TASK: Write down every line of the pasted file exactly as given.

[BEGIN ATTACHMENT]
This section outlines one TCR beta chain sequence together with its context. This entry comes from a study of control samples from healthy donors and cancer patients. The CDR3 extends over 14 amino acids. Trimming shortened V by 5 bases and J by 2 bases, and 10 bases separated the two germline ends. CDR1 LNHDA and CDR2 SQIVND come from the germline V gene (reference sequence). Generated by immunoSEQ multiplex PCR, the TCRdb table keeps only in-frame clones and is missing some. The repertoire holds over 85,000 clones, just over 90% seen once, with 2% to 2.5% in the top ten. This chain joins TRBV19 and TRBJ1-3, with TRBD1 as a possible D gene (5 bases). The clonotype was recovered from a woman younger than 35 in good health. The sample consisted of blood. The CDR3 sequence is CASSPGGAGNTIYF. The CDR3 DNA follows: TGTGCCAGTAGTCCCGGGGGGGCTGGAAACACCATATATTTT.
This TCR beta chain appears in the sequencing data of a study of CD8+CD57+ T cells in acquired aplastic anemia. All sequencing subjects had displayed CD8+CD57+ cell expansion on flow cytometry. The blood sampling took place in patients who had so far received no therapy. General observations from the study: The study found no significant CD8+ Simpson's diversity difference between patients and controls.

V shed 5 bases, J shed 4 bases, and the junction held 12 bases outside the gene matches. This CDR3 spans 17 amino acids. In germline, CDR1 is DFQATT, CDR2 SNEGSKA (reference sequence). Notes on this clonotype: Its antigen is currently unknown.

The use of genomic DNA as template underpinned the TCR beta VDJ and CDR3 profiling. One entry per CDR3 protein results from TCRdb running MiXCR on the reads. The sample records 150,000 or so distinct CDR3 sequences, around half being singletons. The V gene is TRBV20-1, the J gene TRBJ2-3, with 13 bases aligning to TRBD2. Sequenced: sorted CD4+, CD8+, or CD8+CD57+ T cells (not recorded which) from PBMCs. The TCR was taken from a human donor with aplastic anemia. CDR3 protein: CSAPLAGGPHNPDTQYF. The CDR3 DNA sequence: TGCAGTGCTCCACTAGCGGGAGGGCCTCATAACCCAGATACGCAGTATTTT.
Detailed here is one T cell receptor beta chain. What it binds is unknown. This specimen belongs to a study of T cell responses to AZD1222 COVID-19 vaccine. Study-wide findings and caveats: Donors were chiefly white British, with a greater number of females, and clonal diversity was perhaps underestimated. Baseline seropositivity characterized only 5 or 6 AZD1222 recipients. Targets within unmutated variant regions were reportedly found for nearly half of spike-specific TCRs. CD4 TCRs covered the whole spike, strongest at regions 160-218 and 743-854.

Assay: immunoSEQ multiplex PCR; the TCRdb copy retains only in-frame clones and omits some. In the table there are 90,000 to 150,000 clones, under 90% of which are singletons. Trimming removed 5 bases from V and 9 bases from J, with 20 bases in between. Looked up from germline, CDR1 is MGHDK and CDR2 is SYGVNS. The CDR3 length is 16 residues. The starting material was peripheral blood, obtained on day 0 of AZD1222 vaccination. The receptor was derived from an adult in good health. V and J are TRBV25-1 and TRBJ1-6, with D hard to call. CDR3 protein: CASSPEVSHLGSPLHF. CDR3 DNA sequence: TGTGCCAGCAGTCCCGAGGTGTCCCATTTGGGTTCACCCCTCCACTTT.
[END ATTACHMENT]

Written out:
This section outlines one TCR beta chain sequence together with its context. This entry comes from a study of control samples from healthy donors and cancer patients. The CDR3 extends over 14 amino acids. Trimming shortened V by 5 bases and J by 2 bases, and 10 bases separated the two germline ends. CDR1 LNHDA and CDR2 SQIVND come from the germline V gene (reference sequence). Generated by immunoSEQ multiplex PCR, the TCRdb table keeps only in-frame clones and is missing some. The repertoire holds over 85,000 clones, just over 90% seen once, with 2% to 2.5% in the top ten. This chain joins TRBV19 and TRBJ1-3, with TRBD1 as a possible D gene (5 bases). The clonotype was recovered from a woman younger than 35 in good health. The sample consisted of blood. The CDR3 sequence is CASSPGGAGNTIYF. The CDR3 DNA follows: TGTGCCAGTAGTCCCGGGGGGGCTGGAAACACCATATATTTT.
This TCR beta chain appears in the sequencing data of a study of CD8+CD57+ T cells in acquired aplastic anemia. All sequencing subjects had displayed CD8+CD57+ cell expansion on flow cytometry. The blood sampling took place in patients who had so far received no therapy. General observations from the study: The study found no significant CD8+ Simpson's diversity difference between patients and controls.

V shed 5 bases, J shed 4 bases, and the junction held 12 bases outside the gene matches. This CDR3 spans 17 amino acids. In germline, CDR1 is DFQATT, CDR2 SNEGSKA (reference sequence). Notes on this clonotype: Its antigen is currently unknown.

The use of genomic DNA as template underpinned the TCR beta VDJ and CDR3 profiling. One entry per CDR3 protein results from TCRdb running MiXCR on the reads. The sample records 150,000 or so distinct CDR3 sequences, around half being singletons. The V gene is TRBV20-1, the J gene TRBJ2-3, with 13 bases aligning to TRBD2. Sequenced: sorted CD4+, CD8+, or CD8+CD57+ T cells (not recorded which) from PBMCs. The TCR was taken from a human donor with aplastic anemia. CDR3 protein: CSAPLAGGPHNPDTQYF. The CDR3 DNA sequence: TGCAGTGCTCCACTAGCGGGAGGGCCTCATAACCCAGATACGCAGTATTTT.
Detailed here is one T cell receptor beta chain. What it binds is unknown. This specimen belongs to a study of T cell responses to AZD1222 COVID-19 vaccine. Study-wide findings and caveats: Donors were chiefly white British, with a greater number of females, and clonal diversity was perhaps underestimated. Baseline seropositivity characterized only 5 or 6 AZD1222 recipients. Targets within unmutated variant regions were reportedly found for nearly half of spike-specific TCRs. CD4 TCRs covered the whole spike, strongest at regions 160-218 and 743-854.

Assay: immunoSEQ multiplex PCR; the TCRdb copy retains only in-frame clones and omits some. In the table there are 90,000 to 150,000 clones, under 90% of which are singletons. Trimming removed 5 bases from V and 9 bases from J, with 20 bases in between. Looked up from germline, CDR1 is MGHDK and CDR2 is SYGVNS. The CDR3 length is 16 residues. The starting material was peripheral blood, obtained on day 0 of AZD1222 vaccination. The receptor was derived from an adult in good health. V and J are TRBV25-1 and TRBJ1-6, with D hard to call. CDR3 protein: CASSPEVSHLGSPLHF. CDR3 DNA sequence: TGTGCCAGCAGTCCCGAGGTGTCCCATTTGGGTTCACCCCTCCACTTT.